In the midst of the current crypto legal chaos in South Korea, NFTs will be used to fund a presidential campaign.

Highlights:

  • This will be the first election in which NFTs will contribute.
  • Donors to the campaign will get digital images of Lee as non-financial tokens (NFTs).
  • Cryptocurrency contributions would then be welcomed for financing.

Lee Jae-Myung, the presidential nominee of South Korea’s ruling Democratic Party of Korea (DPK), is said to have chosen to include cryptocurrency into his candidacy. Lee will issue non-fungible tokens (NFTs) to followers that give money to his political campaign in order to raise funds and acquire popularity among the general public. NFTs were virtual artifacts based on the blockchain network that are typically inspired by music, artwork, or video game avatars, among other things.
DPK officials told Korea Times that starting this month, the DPK would begin sending digital pictures of Lee’s photographs and policies to campaign contributors.

Those NFTs were meant to act as a form of security, enabling owners to trade those with others and help Lee’s project gain traction.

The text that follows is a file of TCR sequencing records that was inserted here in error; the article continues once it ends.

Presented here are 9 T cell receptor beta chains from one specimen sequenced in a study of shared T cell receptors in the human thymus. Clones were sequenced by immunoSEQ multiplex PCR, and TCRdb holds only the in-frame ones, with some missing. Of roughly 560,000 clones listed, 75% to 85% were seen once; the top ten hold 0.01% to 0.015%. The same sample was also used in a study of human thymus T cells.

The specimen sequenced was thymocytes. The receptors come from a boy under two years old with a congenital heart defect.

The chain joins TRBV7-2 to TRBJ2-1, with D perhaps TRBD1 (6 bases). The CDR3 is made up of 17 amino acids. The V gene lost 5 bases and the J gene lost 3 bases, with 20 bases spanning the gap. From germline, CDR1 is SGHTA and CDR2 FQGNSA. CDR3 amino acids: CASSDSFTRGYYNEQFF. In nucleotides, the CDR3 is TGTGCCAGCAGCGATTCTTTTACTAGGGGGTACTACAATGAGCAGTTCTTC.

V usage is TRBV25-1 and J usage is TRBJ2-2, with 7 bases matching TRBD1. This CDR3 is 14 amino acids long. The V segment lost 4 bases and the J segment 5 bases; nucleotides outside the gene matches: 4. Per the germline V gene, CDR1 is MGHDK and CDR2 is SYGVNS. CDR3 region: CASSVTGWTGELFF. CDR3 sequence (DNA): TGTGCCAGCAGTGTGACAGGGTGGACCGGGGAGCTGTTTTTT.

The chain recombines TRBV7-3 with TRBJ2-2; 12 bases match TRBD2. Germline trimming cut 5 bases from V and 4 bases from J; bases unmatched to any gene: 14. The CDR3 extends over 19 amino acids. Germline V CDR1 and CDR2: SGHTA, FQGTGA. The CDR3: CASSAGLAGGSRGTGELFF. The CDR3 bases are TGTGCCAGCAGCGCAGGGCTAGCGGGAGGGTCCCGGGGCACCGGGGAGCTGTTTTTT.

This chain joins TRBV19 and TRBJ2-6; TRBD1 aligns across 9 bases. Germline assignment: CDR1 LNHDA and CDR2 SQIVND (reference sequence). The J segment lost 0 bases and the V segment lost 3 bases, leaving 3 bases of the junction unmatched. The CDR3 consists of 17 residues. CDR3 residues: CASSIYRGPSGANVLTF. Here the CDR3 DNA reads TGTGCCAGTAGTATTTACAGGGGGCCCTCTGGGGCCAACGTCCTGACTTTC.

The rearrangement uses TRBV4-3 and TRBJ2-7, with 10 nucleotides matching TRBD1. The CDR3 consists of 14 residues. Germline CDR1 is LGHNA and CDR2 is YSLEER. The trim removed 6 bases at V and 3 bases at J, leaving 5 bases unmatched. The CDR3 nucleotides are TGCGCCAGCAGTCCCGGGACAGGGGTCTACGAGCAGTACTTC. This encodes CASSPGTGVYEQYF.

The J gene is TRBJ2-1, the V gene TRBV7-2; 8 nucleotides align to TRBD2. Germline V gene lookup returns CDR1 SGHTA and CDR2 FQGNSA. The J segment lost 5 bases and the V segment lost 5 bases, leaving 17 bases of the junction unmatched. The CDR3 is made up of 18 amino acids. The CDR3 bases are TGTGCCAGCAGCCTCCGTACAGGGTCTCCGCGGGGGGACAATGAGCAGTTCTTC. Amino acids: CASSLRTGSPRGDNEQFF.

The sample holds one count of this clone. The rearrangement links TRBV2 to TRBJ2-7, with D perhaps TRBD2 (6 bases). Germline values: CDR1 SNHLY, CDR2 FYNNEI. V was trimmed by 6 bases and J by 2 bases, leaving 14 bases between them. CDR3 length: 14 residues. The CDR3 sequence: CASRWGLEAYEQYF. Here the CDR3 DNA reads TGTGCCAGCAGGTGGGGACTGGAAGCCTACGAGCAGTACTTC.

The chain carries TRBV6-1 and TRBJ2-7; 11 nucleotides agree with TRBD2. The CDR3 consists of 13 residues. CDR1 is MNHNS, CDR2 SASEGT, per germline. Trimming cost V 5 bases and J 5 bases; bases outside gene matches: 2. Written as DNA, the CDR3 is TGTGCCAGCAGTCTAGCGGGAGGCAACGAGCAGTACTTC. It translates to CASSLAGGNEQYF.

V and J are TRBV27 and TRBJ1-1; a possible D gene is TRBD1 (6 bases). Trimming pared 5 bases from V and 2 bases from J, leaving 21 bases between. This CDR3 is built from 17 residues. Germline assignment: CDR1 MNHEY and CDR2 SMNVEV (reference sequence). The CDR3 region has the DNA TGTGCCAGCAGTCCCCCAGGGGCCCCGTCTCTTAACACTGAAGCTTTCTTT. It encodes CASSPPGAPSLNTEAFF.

Utilizing NFTs to generate cash doesn’t really contravene the country’s Political Funds Act or the Public Official Election Act, according to Seoul’s National Election Commission (NEC).

The DPK legislator reportedly stated that cryptocurrency contributions would be allowed starting in mid-January. NFT coins would be distributed as receipts for these donations, according to Lee Kwang-jae.
While symmetric encryption regulatory concerns have developed in South Korea, elements of the cryptocurrency world being engaged in presidential election campaigns is a welcome change of pace.

South Korea has already been looking for measures to regulate cryptocurrencies in order to prevent the illegal usage of decentralized digital currencies.

In September 2021, the government passed a new law requiring crypto exchanges to register with the Financial Intelligence Unit and work with institutions to verify screen names.

And over 60 bitcoin exchanges in South Korea have alerted users that trading services have been suspended in part or whole.

Taxing and regulating NFTs has also been a contentious matter of debate amongst South Korean officials.
During a parliamentary audit session in October, finance minister Hong Nam-ki stated NFTs must not be classified as cloud services.

The Financial Services Commission (FSC) of South Korea is equally undecided regarding choosing whether or not to classify NFTs as crypto assets.

According to the South Korean daily Hankyung, the cryptocurrency industry in South Korea is experiencing its second statewide boom since 2018, with over two million South Koreans dabbling in the space.

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